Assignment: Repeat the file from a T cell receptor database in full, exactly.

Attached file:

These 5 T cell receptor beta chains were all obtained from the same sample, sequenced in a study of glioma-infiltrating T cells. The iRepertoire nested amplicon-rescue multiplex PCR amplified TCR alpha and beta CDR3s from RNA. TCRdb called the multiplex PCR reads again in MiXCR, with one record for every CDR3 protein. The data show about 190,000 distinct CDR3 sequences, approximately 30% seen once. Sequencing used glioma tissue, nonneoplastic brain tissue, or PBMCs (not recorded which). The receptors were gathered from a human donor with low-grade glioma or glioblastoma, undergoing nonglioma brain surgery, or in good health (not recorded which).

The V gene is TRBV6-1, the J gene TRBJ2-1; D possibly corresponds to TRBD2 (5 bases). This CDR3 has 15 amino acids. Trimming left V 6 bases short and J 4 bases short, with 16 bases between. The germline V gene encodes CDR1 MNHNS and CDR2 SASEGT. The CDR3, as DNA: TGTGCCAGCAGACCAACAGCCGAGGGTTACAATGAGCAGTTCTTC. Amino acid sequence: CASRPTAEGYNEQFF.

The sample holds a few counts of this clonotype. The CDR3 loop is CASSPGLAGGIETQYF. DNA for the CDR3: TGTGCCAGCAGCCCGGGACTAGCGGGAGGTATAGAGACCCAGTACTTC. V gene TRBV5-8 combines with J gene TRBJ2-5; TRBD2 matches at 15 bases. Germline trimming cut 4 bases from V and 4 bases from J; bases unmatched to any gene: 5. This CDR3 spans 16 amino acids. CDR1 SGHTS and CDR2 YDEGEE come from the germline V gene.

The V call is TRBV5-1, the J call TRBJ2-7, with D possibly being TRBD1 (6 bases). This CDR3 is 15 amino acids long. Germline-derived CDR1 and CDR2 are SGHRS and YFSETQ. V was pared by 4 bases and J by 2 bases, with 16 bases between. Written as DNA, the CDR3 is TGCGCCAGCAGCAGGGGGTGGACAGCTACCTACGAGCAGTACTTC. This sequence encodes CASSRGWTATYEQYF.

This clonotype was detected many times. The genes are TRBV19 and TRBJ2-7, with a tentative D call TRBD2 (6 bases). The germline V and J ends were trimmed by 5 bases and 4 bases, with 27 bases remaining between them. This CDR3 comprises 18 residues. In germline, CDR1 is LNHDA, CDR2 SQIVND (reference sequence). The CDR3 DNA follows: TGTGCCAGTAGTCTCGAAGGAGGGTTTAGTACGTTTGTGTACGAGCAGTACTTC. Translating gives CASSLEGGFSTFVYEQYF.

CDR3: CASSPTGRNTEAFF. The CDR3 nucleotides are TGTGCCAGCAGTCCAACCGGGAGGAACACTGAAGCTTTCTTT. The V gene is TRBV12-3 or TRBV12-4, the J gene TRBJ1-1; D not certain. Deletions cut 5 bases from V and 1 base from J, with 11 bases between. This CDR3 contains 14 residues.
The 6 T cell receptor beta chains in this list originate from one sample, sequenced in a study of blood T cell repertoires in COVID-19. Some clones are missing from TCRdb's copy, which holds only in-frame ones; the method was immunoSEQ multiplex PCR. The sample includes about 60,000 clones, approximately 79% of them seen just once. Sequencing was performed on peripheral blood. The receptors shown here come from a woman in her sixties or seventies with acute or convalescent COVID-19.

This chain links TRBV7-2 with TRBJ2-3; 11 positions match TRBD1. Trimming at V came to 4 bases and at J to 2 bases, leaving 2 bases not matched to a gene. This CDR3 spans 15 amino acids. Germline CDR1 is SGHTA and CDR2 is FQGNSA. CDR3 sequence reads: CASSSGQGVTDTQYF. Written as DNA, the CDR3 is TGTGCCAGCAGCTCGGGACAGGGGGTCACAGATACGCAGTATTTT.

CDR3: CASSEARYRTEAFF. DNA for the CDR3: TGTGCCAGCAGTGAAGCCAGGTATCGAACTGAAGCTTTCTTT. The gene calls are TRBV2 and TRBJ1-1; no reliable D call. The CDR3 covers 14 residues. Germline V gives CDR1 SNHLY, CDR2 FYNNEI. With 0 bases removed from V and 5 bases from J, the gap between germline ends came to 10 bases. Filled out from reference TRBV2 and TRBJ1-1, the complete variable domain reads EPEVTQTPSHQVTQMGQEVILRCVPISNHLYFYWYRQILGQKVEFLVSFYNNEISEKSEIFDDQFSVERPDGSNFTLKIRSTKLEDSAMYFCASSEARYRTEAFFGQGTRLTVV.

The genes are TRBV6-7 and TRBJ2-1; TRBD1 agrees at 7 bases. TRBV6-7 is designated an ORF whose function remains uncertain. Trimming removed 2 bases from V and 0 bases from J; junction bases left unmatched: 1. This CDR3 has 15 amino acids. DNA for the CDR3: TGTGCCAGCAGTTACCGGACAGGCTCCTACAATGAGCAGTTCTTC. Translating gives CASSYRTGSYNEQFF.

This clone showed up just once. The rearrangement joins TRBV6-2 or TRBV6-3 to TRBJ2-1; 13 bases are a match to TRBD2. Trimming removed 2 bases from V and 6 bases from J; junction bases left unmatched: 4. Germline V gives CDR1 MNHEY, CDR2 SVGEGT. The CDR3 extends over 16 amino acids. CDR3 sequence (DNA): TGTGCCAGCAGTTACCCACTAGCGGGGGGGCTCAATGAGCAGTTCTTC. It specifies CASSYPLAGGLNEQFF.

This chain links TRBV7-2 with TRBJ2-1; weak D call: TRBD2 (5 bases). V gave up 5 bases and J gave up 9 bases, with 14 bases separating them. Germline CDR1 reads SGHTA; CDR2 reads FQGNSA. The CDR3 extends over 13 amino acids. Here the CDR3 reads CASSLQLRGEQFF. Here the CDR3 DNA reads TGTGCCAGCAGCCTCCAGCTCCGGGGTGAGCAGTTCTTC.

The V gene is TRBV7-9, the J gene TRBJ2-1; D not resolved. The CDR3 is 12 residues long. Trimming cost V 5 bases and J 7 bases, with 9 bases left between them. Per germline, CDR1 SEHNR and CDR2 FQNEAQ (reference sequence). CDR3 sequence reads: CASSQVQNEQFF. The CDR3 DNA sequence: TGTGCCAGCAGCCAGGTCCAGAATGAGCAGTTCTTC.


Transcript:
These 5 T cell receptor beta chains were all obtained from the same sample, sequenced in a study of glioma-infiltrating T cells. The iRepertoire nested amplicon-rescue multiplex PCR amplified TCR alpha and beta CDR3s from RNA. TCRdb called the multiplex PCR reads again in MiXCR, with one record for every CDR3 protein. The data show about 190,000 distinct CDR3 sequences, approximately 30% seen once. Sequencing used glioma tissue, nonneoplastic brain tissue, or PBMCs (not recorded which). The receptors were gathered from a human donor with low-grade glioma or glioblastoma, undergoing nonglioma brain surgery, or in good health (not recorded which).

The V gene is TRBV6-1, the J gene TRBJ2-1; D possibly corresponds to TRBD2 (5 bases). This CDR3 has 15 amino acids. Trimming left V 6 bases short and J 4 bases short, with 16 bases between. The germline V gene encodes CDR1 MNHNS and CDR2 SASEGT. The CDR3, as DNA: TGTGCCAGCAGACCAACAGCCGAGGGTTACAATGAGCAGTTCTTC. Amino acid sequence: CASRPTAEGYNEQFF.

The sample holds a few counts of this clonotype. The CDR3 loop is CASSPGLAGGIETQYF. DNA for the CDR3: TGTGCCAGCAGCCCGGGACTAGCGGGAGGTATAGAGACCCAGTACTTC. V gene TRBV5-8 combines with J gene TRBJ2-5; TRBD2 matches at 15 bases. Germline trimming cut 4 bases from V and 4 bases from J; bases unmatched to any gene: 5. This CDR3 spans 16 amino acids. CDR1 SGHTS and CDR2 YDEGEE come from the germline V gene.

The V call is TRBV5-1, the J call TRBJ2-7, with D possibly being TRBD1 (6 bases). This CDR3 is 15 amino acids long. Germline-derived CDR1 and CDR2 are SGHRS and YFSETQ. V was pared by 4 bases and J by 2 bases, with 16 bases between. Written as DNA, the CDR3 is TGCGCCAGCAGCAGGGGGTGGACAGCTACCTACGAGCAGTACTTC. This sequence encodes CASSRGWTATYEQYF.

This clonotype was detected many times. The genes are TRBV19 and TRBJ2-7, with a tentative D call TRBD2 (6 bases). The germline V and J ends were trimmed by 5 bases and 4 bases, with 27 bases remaining between them. This CDR3 comprises 18 residues. In germline, CDR1 is LNHDA, CDR2 SQIVND (reference sequence). The CDR3 DNA follows: TGTGCCAGTAGTCTCGAAGGAGGGTTTAGTACGTTTGTGTACGAGCAGTACTTC. Translating gives CASSLEGGFSTFVYEQYF.

CDR3: CASSPTGRNTEAFF. The CDR3 nucleotides are TGTGCCAGCAGTCCAACCGGGAGGAACACTGAAGCTTTCTTT. The V gene is TRBV12-3 or TRBV12-4, the J gene TRBJ1-1; D not certain. Deletions cut 5 bases from V and 1 base from J, with 11 bases between. This CDR3 contains 14 residues.
The 6 T cell receptor beta chains in this list originate from one sample, sequenced in a study of blood T cell repertoires in COVID-19. Some clones are missing from TCRdb's copy, which holds only in-frame ones; the method was immunoSEQ multiplex PCR. The sample includes about 60,000 clones, approximately 79% of them seen just once. Sequencing was performed on peripheral blood. The receptors shown here come from a woman in her sixties or seventies with acute or convalescent COVID-19.

This chain links TRBV7-2 with TRBJ2-3; 11 positions match TRBD1. Trimming at V came to 4 bases and at J to 2 bases, leaving 2 bases not matched to a gene. This CDR3 spans 15 amino acids. Germline CDR1 is SGHTA and CDR2 is FQGNSA. CDR3 sequence reads: CASSSGQGVTDTQYF. Written as DNA, the CDR3 is TGTGCCAGCAGCTCGGGACAGGGGGTCACAGATACGCAGTATTTT.

CDR3: CASSEARYRTEAFF. DNA for the CDR3: TGTGCCAGCAGTGAAGCCAGGTATCGAACTGAAGCTTTCTTT. The gene calls are TRBV2 and TRBJ1-1; no reliable D call. The CDR3 covers 14 residues. Germline V gives CDR1 SNHLY, CDR2 FYNNEI. With 0 bases removed from V and 5 bases from J, the gap between germline ends came to 10 bases. Filled out from reference TRBV2 and TRBJ1-1, the complete variable domain reads EPEVTQTPSHQVTQMGQEVILRCVPISNHLYFYWYRQILGQKVEFLVSFYNNEISEKSEIFDDQFSVERPDGSNFTLKIRSTKLEDSAMYFCASSEARYRTEAFFGQGTRLTVV.

The genes are TRBV6-7 and TRBJ2-1; TRBD1 agrees at 7 bases. TRBV6-7 is designated an ORF whose function remains uncertain. Trimming removed 2 bases from V and 0 bases from J; junction bases left unmatched: 1. This CDR3 has 15 amino acids. DNA for the CDR3: TGTGCCAGCAGTTACCGGACAGGCTCCTACAATGAGCAGTTCTTC. Translating gives CASSYRTGSYNEQFF.

This clone showed up just once. The rearrangement joins TRBV6-2 or TRBV6-3 to TRBJ2-1; 13 bases are a match to TRBD2. Trimming removed 2 bases from V and 6 bases from J; junction bases left unmatched: 4. Germline V gives CDR1 MNHEY, CDR2 SVGEGT. The CDR3 extends over 16 amino acids. CDR3 sequence (DNA): TGTGCCAGCAGTTACCCACTAGCGGGGGGGCTCAATGAGCAGTTCTTC. It specifies CASSYPLAGGLNEQFF.

This chain links TRBV7-2 with TRBJ2-1; weak D call: TRBD2 (5 bases). V gave up 5 bases and J gave up 9 bases, with 14 bases separating them. Germline CDR1 reads SGHTA; CDR2 reads FQGNSA. The CDR3 extends over 13 amino acids. Here the CDR3 reads CASSLQLRGEQFF. Here the CDR3 DNA reads TGTGCCAGCAGCCTCCAGCTCCGGGGTGAGCAGTTCTTC.

The V gene is TRBV7-9, the J gene TRBJ2-1; D not resolved. The CDR3 is 12 residues long. Trimming cost V 5 bases and J 7 bases, with 9 bases left between them. Per germline, CDR1 SEHNR and CDR2 FQNEAQ (reference sequence). CDR3 sequence reads: CASSQVQNEQFF. The CDR3 DNA sequence: TGTGCCAGCAGCCAGGTCCAGAATGAGCAGTTCTTC.